Just last week, Nigeria’s Access Bank obtained a court order that enabled it to seal the corporate head office of Seplat Petroleum Development Company. AMCON, Nigeria’s bad debt company, has also been busy all year round, seizing assets of loan defaulters.


Riding on the back of its amended act that gave it sweeping powers to go after loan defaulters, it has deployed several tactics such as naming-and-shaming, outright sealing of properties, working with EFCC to arrest defaulters, blocking bank accounts, etc., just to recover its loans. AMCON currently holds over N5 trillion of bad loans on its books.

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Dangote Sugar, sweet in more ways than one

Significant growth in gross revenue was driven largely by sale to Nigerian Bottling Company Limited and Seven-Up Bottling Company Limited.



Quick take: Sustained cost pressure weighs on profit, Dangote Sugar Refinery: Revenue recovers but cost pressures remain

By refining capacity, Dangote Sugar Refinery Plc (DSR Plc) is acknowledged as the largest Sugar Refinery in sub-Saharan Africa and one of the largest in the world. With up to 60 percent market share, it is also clearly, the most dominant player in the Nigerian sugar market.

DSR Plc recently released its audited Financial Statements for the year ended December 31, 2020 and overall and year-on-year group performance results were very good.

Despite the impact of the Covid-19 induced lockdown which curtailed distribution across the country and resulted in decreased revenues from income generated from freights, gross revenues increased by over 33 percent year-on-year to ₦ 214.3 billion. The significant growth in gross revenue was driven largely by a rise in revenue from the sale of its 50kg sugar, with the two main customers being the Nigerian Bottling Company Limited and Seven-Up Bottling Company Limited who operate principally from Lagos.

READ: Dangote Sugar completes acquisition with Savannah Sugar Company Limited 

Year-on-year, gross profit increased by over 40 per cent to ₦ 53.75 billion, Profit before tax increased by almost 53 per cent to ₦ 45.62 billion, and Profit after tax increased by 33 per cent to ₦ 29.78 billion.

Notwithstanding the good result, the group operating results showed some issues and headwinds. First, during the year, DSR Plc wound up Dangote Niger Sugar Limited (one of four companies that had been set up to acquire large expanse of land and locally grow sugarcane as part of its concerted backward integration project). The winding-up was sequel to continued community dispute over land acquired in Niger State for this purpose. This winding-up event cost DSR Plc approximately ₦ 100 million.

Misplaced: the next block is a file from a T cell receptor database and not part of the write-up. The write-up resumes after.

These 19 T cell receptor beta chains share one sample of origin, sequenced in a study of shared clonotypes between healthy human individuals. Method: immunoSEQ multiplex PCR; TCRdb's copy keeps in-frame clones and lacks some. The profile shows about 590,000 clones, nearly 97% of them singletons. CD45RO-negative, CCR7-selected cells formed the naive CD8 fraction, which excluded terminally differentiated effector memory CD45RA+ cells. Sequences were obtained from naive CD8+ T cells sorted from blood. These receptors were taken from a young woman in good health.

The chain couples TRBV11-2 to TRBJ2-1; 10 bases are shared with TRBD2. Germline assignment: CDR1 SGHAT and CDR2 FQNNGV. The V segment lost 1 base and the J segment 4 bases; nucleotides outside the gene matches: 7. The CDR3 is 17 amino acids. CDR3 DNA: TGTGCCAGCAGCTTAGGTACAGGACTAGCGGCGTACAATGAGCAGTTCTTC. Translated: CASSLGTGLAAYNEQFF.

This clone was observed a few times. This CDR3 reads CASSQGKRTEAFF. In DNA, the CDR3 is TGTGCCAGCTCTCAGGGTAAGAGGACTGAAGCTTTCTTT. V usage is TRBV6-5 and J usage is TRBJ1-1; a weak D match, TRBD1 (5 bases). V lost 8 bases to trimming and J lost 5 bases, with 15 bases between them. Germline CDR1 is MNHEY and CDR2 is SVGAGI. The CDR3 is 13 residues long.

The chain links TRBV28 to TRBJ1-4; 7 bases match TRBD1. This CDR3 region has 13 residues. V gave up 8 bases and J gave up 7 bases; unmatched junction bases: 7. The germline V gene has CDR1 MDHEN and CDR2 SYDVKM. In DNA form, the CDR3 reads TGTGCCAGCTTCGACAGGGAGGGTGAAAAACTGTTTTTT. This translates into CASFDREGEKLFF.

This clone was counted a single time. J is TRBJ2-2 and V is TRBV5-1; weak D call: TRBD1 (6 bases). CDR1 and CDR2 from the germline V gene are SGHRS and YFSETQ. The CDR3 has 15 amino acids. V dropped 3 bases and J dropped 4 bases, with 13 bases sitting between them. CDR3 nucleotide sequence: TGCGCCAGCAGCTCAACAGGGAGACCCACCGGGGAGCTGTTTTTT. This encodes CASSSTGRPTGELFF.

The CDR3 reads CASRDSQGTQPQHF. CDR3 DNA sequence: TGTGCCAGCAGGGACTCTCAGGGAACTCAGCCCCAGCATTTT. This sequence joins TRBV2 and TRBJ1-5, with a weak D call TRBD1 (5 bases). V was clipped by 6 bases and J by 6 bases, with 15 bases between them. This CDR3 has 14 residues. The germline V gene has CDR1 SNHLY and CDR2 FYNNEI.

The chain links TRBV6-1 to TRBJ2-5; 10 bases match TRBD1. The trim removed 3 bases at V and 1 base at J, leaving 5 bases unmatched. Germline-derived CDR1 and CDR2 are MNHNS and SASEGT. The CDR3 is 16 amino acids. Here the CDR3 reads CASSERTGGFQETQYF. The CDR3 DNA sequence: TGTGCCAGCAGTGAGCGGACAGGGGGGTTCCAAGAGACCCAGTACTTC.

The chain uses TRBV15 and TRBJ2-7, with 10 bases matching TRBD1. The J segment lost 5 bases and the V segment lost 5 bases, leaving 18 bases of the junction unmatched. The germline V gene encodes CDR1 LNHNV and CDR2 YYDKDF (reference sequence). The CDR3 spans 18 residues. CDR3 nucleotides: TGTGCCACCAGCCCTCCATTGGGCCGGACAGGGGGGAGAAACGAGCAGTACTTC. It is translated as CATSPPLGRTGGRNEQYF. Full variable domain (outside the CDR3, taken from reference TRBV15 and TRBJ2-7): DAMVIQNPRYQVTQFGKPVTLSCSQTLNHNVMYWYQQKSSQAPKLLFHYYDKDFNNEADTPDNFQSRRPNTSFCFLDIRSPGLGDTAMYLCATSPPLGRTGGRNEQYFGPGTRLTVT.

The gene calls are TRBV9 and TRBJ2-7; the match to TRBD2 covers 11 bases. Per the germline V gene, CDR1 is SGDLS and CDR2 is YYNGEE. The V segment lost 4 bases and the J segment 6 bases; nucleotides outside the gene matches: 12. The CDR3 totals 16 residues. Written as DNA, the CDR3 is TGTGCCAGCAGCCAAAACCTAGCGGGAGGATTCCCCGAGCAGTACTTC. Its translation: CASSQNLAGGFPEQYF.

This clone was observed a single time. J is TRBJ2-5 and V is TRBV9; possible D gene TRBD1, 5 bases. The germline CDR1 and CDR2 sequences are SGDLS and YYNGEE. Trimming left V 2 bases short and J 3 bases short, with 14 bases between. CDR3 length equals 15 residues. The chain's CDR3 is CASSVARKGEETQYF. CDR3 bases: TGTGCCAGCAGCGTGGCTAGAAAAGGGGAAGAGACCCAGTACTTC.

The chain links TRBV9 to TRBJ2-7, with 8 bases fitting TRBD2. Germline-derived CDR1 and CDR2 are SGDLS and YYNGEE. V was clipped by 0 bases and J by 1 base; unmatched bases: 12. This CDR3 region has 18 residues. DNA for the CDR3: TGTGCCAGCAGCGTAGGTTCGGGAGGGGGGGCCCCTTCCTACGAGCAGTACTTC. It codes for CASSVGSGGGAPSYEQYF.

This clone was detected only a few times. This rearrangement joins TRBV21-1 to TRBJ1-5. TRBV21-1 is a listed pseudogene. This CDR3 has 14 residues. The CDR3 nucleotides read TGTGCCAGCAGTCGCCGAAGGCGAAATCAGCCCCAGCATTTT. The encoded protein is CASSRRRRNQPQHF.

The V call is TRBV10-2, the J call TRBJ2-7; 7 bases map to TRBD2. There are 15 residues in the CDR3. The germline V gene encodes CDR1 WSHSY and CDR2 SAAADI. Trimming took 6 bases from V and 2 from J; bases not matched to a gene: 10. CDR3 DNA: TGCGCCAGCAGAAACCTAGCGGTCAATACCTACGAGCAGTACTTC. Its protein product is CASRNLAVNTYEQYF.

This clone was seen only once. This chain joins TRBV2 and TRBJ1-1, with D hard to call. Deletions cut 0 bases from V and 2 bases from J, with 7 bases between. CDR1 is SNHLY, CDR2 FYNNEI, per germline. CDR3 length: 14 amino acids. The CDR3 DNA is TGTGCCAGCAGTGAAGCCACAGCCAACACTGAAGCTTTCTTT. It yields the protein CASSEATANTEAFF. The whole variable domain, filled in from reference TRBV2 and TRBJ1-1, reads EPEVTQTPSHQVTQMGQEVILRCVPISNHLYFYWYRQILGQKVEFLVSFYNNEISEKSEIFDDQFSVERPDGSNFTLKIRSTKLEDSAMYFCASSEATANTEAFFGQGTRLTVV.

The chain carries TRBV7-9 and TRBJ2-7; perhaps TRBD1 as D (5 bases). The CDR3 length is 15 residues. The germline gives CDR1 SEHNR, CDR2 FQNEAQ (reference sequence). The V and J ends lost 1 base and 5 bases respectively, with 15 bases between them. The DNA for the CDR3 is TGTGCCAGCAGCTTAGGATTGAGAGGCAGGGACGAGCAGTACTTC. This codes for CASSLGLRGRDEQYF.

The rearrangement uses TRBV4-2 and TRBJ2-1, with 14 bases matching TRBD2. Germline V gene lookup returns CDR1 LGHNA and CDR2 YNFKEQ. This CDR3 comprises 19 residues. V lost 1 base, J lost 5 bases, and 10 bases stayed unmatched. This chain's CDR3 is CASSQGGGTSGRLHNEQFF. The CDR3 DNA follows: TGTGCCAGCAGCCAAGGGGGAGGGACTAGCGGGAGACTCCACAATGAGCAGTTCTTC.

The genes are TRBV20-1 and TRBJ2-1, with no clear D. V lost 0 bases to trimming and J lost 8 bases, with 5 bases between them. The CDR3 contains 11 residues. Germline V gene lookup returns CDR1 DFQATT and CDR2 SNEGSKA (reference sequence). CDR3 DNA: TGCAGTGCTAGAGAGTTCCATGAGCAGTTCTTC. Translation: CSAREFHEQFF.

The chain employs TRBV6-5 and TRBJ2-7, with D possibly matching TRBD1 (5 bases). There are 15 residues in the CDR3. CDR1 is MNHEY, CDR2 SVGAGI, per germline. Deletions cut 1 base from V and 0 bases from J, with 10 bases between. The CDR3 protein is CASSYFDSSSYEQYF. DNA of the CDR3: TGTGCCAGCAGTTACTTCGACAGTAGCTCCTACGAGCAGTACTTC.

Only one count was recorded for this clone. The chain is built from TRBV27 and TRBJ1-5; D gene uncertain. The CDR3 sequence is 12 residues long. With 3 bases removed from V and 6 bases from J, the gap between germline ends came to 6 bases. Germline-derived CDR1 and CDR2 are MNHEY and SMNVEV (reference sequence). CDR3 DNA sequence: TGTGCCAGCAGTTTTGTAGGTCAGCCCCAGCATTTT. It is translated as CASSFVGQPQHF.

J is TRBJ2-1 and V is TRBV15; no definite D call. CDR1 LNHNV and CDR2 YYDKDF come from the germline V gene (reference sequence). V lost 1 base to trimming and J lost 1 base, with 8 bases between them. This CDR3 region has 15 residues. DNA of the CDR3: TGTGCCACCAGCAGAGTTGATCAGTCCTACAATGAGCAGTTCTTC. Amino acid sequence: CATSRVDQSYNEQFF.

Second, there continues to be a heavy reliance on Lagos for its gross revenues as revenues generated from Lagos State increased significantly from circa 33 per cent at the end of 2019 to over 50 per cent by the end of 2020. The share of the Lagos segment in gross revenue thus continued to grow and currently represents a significant market concentration risk for DSR Plc.

READ: Nigeria’s biggest oligopolies: Who are the real beneficiaries?

Third, provision for impairment on financial assets or in simple terms, receivables that are unlikely to be collectable, also trended upwards from ₦ 1.3 billion in 2019 to ₦ 1.45 billion by end of 2020 with net financing expenses also rising significantly from ₦ 516.2 billion in 2019 to ₦ 1.92 billion by the end of 2020. This rise in expenses was largely driven by a significant rise in exchange losses incurred in the ordinary course of business, rising from about ₦ 7 million in 2019 to over ₦ 1.57 billion at the end of 2020.

Finally, administrative expenses represented mainly by employee salaries grew year-on-year by over ₦ 1.2 billion.

With the recent reopening of land borders, we expect that revenues and margins will become squeezed as sales and production volumes become constrained by the influx of largely smuggled, lower quality, and much cheaper sugar and its substitutes. DSR Plc’s sugar refinery is also strategically located very close to the Apapa port and its logistics operations, distribution of raw materials and delivery of finished goods will continue to be impacted by the infamous Apapa Traffic Gridlock and road diversions/closures around the axis. Although the effort of Lagos state and the recent introduction of the electronic call up of truck by the NPA has eased the issue, still, it needs to be watched closely.

READ: Dangote Sugar yearly revenue surge by 33%, announces a dividend of N1.50

Earnings per share at the end of 2020 was ₦ 2.45 (2019: ₦ 1.87; 2018: ₦ 1.85)

Subject to approval at its forthcoming Annual General Meeting, DSR Plc board of directors have proposed a dividend of N1.50k per ordinary share (2019: ₦ 1.10k, 2018: ₦ 1.10k).


This performance is sweet in more ways than one.

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The Nigerian economy is increasingly dollarized but there is a way-out